asked in Science & MathematicsMathematics · 5 years ago

PROBABILITY MATH HELP!?

I need an explanation/walkthrough on how to do these two questions!

1) If you roll a pair of dice 41 times, what is the probability that both die will show a 1 exactly 3 times?

2) A multiple choice quiz has 7 questions on it, and each question has 3 options. If you did not study and had to guess each answer, what is the probability you passed the test? (Passed = got, 4, 5, 6, or 7 questions right).

Update:

And this next one is just something I m confused about.

***A supplier estimates that 0% of their parts are defective. If you place an order for 30 products, what is the probability that at least one is defective?

→ Wont it just be zero then????

5 Answers

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• 5 years ago
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Well,

edit : wait a minute, mademoiselle : I am checking with the calc.

1) n=41 independent experiences, p=1/36 is the proba of success at each experience represented by RV Xi

(i from 1 to n=41)

P(Xi = 1) = 1/36 success and P(Xi = 0) = 1 - p = 35/36

N : number of successes

N = X1 + X2 + ... + X41 has a BINOMIAL distr. B(n,p)

P(N = k) = C(n,k) p^k (1-p)^(n-k)

therefore, here :

P(N=3) = C(41,3) (1/36)^3 * (35/36)^(41-3)

= 41*40*39/(3*2*1) * 35^38/36^41

and I hope you can calculate by your own ... !! ;-)

my calc gives :

P(N=3) = 0,07833220621275444346985755828065

P(N=3) # 7.83%

2) same scheme : 7 indep. experiences, p = 1/3 of success at each question

n=7 , p=1/3

so I suppose you "pass" if you have a majority of correct answer, ok?

therefore :

P( pass the test) = P(N >=4)

calculate :

P(N=0) = C(7,0) (1/3)^0 (2/3)^7 = 1 * 1 * (2/3)^7 # 0.05853

P(N=1) = C(7,1) (1/3)^1 (2/3)^6 = 7 * 2^6/3^7 # 0.2048

P(N=2) = C(7,2) (1/3)^2 (2/3)^5 = (7*6)/2 * 2^5/3^7 # 0.3073

P(N=3) = C(7,3) (1/3)^3 (2/3)^4 = (7*6*5)/(3*2*1) * 2^4/3^7 # 0.2561

calculate :

P(N <= 3) = P(N=0) + P(N=1) + P(N=2) + P(N=3) ==> gives you P( N <= 3)

my calc gives :

P(N <= 3) = 0.8267

and, of course :

P( pass the test) = P(N >=4) = 1 - P(N<=3) gives you the answer.

P( pass the test) = 0.1733 # 17.3% ... not so bad ... !! ;-)

3) A supplier estimates that 0% of their parts are defective

therefore :

whether you place 30 or 30,000,000 parts : NONE is defective !!

the thing is that : this is pure theory and does not exist in real life ... ;-)

et voilà, mademoiselle !! ;-)

hope it' ll help !!

PS: if you want good answer, do not forget to give Best Answers..... to me, or anybody else, or course provided the answer deserves one !

this is to encourage people to answer !! ;-)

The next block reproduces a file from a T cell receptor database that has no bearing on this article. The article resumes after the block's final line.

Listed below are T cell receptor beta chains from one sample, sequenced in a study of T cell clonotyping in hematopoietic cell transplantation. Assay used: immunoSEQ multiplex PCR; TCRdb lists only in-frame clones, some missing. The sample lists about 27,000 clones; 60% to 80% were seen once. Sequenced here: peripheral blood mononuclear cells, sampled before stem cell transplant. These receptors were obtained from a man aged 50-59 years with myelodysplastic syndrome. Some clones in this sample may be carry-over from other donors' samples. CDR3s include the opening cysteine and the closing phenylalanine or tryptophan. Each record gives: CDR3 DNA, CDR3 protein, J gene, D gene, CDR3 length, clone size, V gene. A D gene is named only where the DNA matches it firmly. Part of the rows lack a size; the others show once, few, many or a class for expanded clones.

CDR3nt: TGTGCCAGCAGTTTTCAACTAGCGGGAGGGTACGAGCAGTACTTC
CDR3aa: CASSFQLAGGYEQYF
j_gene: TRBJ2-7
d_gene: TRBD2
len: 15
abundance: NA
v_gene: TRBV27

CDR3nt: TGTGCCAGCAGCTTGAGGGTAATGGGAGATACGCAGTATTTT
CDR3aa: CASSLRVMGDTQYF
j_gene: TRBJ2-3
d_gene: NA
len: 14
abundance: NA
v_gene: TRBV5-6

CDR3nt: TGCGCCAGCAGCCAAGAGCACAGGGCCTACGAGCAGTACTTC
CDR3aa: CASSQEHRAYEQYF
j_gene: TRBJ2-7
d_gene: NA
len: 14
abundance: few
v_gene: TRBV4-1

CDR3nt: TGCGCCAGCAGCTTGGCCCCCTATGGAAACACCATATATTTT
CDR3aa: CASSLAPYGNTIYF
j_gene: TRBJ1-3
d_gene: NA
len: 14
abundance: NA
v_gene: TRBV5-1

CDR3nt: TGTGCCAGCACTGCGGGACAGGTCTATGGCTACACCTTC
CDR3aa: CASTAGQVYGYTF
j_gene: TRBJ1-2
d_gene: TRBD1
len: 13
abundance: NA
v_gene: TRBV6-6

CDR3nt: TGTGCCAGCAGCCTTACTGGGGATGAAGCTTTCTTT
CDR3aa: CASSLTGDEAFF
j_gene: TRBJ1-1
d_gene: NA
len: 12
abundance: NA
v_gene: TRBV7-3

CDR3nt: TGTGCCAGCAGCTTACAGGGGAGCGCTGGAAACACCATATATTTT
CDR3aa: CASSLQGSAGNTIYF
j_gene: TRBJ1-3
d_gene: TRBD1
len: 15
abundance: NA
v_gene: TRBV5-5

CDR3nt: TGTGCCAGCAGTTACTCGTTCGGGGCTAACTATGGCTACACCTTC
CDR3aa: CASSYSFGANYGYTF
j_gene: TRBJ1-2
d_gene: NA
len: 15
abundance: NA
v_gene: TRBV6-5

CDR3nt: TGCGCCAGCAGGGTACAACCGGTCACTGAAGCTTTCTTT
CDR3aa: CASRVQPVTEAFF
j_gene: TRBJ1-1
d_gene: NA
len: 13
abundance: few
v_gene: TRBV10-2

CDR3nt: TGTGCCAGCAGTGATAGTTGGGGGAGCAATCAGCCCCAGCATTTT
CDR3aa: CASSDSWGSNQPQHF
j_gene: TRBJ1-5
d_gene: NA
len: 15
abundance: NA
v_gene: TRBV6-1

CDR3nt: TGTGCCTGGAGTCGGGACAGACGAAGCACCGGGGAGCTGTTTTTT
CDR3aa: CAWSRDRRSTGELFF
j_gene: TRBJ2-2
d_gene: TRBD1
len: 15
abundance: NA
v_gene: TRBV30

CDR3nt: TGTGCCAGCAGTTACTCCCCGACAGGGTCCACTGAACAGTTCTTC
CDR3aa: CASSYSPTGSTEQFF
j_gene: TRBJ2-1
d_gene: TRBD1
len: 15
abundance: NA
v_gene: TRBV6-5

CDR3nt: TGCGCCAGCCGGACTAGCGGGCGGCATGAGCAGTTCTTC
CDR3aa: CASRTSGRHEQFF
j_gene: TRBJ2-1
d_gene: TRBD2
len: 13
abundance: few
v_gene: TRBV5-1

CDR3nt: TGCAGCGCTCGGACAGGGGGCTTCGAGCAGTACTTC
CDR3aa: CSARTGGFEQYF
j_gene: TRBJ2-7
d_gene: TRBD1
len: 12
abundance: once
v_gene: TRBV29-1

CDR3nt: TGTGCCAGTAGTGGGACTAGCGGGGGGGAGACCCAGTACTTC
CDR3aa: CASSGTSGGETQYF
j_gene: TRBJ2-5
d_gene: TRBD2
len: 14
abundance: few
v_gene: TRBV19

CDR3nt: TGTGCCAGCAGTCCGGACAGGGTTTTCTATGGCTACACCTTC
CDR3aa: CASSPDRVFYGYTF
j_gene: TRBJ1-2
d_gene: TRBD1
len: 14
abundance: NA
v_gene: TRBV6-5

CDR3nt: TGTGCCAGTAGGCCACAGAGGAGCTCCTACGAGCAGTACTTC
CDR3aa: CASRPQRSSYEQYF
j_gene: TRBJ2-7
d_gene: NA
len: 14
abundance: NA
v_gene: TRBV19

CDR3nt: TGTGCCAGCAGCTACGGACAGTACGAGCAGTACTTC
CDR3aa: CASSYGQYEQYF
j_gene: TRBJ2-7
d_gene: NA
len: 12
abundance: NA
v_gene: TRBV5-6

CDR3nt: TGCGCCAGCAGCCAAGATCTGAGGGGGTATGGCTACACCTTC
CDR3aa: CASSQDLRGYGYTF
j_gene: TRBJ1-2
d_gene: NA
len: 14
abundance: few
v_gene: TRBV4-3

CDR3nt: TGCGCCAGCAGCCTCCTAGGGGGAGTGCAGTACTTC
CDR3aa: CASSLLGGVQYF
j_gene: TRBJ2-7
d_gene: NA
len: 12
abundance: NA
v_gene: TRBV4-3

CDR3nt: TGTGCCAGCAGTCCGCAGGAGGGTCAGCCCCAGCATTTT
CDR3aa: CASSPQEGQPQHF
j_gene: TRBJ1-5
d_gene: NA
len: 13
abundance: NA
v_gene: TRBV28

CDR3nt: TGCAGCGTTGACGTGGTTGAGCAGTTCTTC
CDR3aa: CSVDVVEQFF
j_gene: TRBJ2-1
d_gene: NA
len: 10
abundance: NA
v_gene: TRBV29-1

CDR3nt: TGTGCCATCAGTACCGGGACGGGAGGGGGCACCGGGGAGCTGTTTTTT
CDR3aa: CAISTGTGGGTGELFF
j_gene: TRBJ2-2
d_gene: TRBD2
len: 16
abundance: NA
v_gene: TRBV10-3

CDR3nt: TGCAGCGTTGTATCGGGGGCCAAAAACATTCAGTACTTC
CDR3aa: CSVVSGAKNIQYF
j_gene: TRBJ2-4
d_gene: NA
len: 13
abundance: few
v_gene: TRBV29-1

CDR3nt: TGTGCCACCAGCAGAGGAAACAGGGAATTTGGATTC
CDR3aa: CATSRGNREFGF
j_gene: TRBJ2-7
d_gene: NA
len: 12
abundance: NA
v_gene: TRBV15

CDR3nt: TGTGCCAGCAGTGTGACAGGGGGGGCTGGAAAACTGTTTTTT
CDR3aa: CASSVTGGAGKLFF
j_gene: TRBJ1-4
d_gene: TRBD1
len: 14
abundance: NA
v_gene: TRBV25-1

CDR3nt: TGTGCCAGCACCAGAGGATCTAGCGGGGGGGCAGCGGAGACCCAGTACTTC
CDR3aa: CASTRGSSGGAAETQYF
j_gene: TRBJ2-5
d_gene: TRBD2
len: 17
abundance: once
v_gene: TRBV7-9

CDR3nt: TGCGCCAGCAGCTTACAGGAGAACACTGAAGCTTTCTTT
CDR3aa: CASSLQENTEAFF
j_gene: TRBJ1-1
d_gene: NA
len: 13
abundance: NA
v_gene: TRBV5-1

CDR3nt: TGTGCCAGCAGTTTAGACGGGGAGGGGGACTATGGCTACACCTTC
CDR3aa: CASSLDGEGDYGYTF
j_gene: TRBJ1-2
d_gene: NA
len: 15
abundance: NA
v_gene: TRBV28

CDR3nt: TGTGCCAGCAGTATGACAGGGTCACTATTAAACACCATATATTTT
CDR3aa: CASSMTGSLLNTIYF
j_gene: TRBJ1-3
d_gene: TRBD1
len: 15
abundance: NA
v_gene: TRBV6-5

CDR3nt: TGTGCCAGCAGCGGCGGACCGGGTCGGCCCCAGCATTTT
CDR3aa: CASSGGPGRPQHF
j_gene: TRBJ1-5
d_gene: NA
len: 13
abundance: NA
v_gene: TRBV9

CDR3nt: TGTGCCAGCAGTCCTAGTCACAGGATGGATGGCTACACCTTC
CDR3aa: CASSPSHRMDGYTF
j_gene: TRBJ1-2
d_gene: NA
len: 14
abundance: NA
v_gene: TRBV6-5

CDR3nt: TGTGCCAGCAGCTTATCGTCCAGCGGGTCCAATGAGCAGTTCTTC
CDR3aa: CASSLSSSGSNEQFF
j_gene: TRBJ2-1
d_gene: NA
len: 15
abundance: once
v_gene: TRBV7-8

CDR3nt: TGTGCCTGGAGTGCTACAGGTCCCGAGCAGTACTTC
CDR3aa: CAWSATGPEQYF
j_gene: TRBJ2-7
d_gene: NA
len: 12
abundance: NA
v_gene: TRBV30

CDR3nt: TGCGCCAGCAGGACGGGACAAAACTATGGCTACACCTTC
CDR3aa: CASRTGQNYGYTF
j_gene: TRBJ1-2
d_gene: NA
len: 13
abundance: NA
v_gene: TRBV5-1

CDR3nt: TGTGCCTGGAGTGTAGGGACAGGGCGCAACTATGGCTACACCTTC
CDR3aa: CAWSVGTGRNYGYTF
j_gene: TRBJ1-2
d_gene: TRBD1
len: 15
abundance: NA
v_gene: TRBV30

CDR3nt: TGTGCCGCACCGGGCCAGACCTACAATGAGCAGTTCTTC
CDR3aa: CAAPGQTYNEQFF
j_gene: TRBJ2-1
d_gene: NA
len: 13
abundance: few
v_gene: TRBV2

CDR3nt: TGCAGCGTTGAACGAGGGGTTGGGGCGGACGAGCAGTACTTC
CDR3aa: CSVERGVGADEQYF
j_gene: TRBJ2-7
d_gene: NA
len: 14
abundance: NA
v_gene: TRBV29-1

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• Null
Lv 4
5 years ago

In the first question, I'll use binomial distribution.

Let X be the number of rolls with getting (1,1). for the binomial distribution parameters are "n" & "p". We have n=41, now we need the probability of getting (1,1) and it is 1/36.

X~BIN(n=41,p=1/36)

the pmf of the binomial distribution is as follows

P[X=x]=C(n,x)*(p^x)*(q^(n-x)) .... Here C denotes combination & q=1-p=1-(1/36)=35/36

we are asked P[X=3] = ? ... So replace x as 3 in the pmf

P[X=3]=C(41,3)*((1/36)^3)*((35/36)^38)

the result is approximately 0,08 ...

P[X=3] ≈ 0.08 .... http://www.wolframalpha.com/input/?i=C%2841%2C3%29...

2nd one can be solved by again binomial distribution. I will leave it to you. (Hint: You should consider the each part seperate and add them up, like P[X=4]+P[X=5]+P[X=6]+P[X=7]. Think about what the random variable should be. Naming the random variable is a very important thing in statistics and probability related things.

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• cidyah
Lv 7
5 years ago

n = 41 (number of times the pair of dice is thrown)

p = 1/36 (probability that both roll a '1' in a single throw

x= number of throws showing (1,1) out of 41 throws

P(x=3) = 41C3 (1/36)^3 (35/36)^(41-3)

P(x=3) = 41C3 (1/36)^3 (35/36)^38 ----> binomial probability

= (10660) (1/36)^3 (35/36)^38

= 0.0483

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• 5 years ago

1) probability of getting two 1s on a pair of dice is 1/36, so probability of not is 35/36

(1/36)^3 * (35/36)^40 * 43!/(40!3!) = .0857

2) probability of getting a question right = 1/3 (1/3)^4(2/3)^3(7!/3!4!) + (1/3)^5(2/3)^2(7!/5!2!) + (1/3)^6(2/3)(7!/6!) + (1/3)^7

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• 5 years ago

ugh thank you all sosososo much

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